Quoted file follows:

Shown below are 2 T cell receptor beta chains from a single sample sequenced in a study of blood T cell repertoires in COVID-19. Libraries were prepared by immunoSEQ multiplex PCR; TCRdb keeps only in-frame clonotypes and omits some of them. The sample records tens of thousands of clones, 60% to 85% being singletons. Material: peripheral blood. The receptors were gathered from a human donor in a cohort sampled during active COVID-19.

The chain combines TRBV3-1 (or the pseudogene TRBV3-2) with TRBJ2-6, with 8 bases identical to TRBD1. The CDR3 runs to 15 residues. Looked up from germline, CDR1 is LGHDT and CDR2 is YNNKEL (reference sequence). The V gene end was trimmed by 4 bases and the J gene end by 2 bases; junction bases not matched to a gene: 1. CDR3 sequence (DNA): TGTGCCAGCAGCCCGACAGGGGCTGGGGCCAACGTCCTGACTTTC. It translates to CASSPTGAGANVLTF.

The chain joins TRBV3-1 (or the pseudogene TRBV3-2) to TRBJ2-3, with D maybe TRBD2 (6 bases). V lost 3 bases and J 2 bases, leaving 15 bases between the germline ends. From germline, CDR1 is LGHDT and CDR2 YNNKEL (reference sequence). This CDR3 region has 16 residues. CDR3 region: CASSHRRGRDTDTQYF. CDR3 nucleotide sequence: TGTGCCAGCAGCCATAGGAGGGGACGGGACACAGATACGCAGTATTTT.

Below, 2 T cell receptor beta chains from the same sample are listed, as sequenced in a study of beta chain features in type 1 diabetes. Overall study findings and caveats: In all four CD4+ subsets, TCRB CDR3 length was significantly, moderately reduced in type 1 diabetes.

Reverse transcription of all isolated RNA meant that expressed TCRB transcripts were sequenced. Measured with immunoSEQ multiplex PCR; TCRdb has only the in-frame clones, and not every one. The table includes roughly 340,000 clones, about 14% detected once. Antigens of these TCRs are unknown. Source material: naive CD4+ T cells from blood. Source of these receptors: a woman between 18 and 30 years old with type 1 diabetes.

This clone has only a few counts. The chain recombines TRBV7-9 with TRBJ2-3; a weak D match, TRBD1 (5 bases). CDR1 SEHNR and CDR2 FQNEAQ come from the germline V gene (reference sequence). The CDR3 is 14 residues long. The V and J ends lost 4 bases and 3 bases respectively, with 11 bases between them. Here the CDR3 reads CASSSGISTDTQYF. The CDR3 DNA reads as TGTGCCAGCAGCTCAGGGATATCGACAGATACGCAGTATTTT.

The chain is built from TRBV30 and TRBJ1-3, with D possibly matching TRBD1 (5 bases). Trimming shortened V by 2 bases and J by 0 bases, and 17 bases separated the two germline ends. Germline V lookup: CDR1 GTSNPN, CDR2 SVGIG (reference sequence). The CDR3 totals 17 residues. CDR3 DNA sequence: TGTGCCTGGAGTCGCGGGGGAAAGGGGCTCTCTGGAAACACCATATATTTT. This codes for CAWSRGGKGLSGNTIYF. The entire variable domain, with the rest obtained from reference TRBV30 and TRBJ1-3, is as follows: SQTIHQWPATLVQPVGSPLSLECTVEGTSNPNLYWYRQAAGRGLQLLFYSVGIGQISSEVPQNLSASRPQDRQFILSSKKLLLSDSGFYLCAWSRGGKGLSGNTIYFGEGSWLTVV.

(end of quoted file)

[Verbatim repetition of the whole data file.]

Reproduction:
Shown below are 2 T cell receptor beta chains from a single sample sequenced in a study of blood T cell repertoires in COVID-19. Libraries were prepared by immunoSEQ multiplex PCR; TCRdb keeps only in-frame clonotypes and omits some of them. The sample records tens of thousands of clones, 60% to 85% being singletons. Material: peripheral blood. The receptors were gathered from a human donor in a cohort sampled during active COVID-19.

The chain combines TRBV3-1 (or the pseudogene TRBV3-2) with TRBJ2-6, with 8 bases identical to TRBD1. The CDR3 runs to 15 residues. Looked up from germline, CDR1 is LGHDT and CDR2 is YNNKEL (reference sequence). The V gene end was trimmed by 4 bases and the J gene end by 2 bases; junction bases not matched to a gene: 1. CDR3 sequence (DNA): TGTGCCAGCAGCCCGACAGGGGCTGGGGCCAACGTCCTGACTTTC. It translates to CASSPTGAGANVLTF.

The chain joins TRBV3-1 (or the pseudogene TRBV3-2) to TRBJ2-3, with D maybe TRBD2 (6 bases). V lost 3 bases and J 2 bases, leaving 15 bases between the germline ends. From germline, CDR1 is LGHDT and CDR2 YNNKEL (reference sequence). This CDR3 region has 16 residues. CDR3 region: CASSHRRGRDTDTQYF. CDR3 nucleotide sequence: TGTGCCAGCAGCCATAGGAGGGGACGGGACACAGATACGCAGTATTTT.

Below, 2 T cell receptor beta chains from the same sample are listed, as sequenced in a study of beta chain features in type 1 diabetes. Overall study findings and caveats: In all four CD4+ subsets, TCRB CDR3 length was significantly, moderately reduced in type 1 diabetes.

Reverse transcription of all isolated RNA meant that expressed TCRB transcripts were sequenced. Measured with immunoSEQ multiplex PCR; TCRdb has only the in-frame clones, and not every one. The table includes roughly 340,000 clones, about 14% detected once. Antigens of these TCRs are unknown. Source material: naive CD4+ T cells from blood. Source of these receptors: a woman between 18 and 30 years old with type 1 diabetes.

This clone has only a few counts. The chain recombines TRBV7-9 with TRBJ2-3; a weak D match, TRBD1 (5 bases). CDR1 SEHNR and CDR2 FQNEAQ come from the germline V gene (reference sequence). The CDR3 is 14 residues long. The V and J ends lost 4 bases and 3 bases respectively, with 11 bases between them. Here the CDR3 reads CASSSGISTDTQYF. The CDR3 DNA reads as TGTGCCAGCAGCTCAGGGATATCGACAGATACGCAGTATTTT.

The chain is built from TRBV30 and TRBJ1-3, with D possibly matching TRBD1 (5 bases). Trimming shortened V by 2 bases and J by 0 bases, and 17 bases separated the two germline ends. Germline V lookup: CDR1 GTSNPN, CDR2 SVGIG (reference sequence). The CDR3 totals 17 residues. CDR3 DNA sequence: TGTGCCTGGAGTCGCGGGGGAAAGGGGCTCTCTGGAAACACCATATATTTT. This codes for CAWSRGGKGLSGNTIYF. The entire variable domain, with the rest obtained from reference TRBV30 and TRBJ1-3, is as follows: SQTIHQWPATLVQPVGSPLSLECTVEGTSNPNLYWYRQAAGRGLQLLFYSVGIGQISSEVPQNLSASRPQDRQFILSSKKLLLSDSGFYLCAWSRGGKGLSGNTIYFGEGSWLTVV.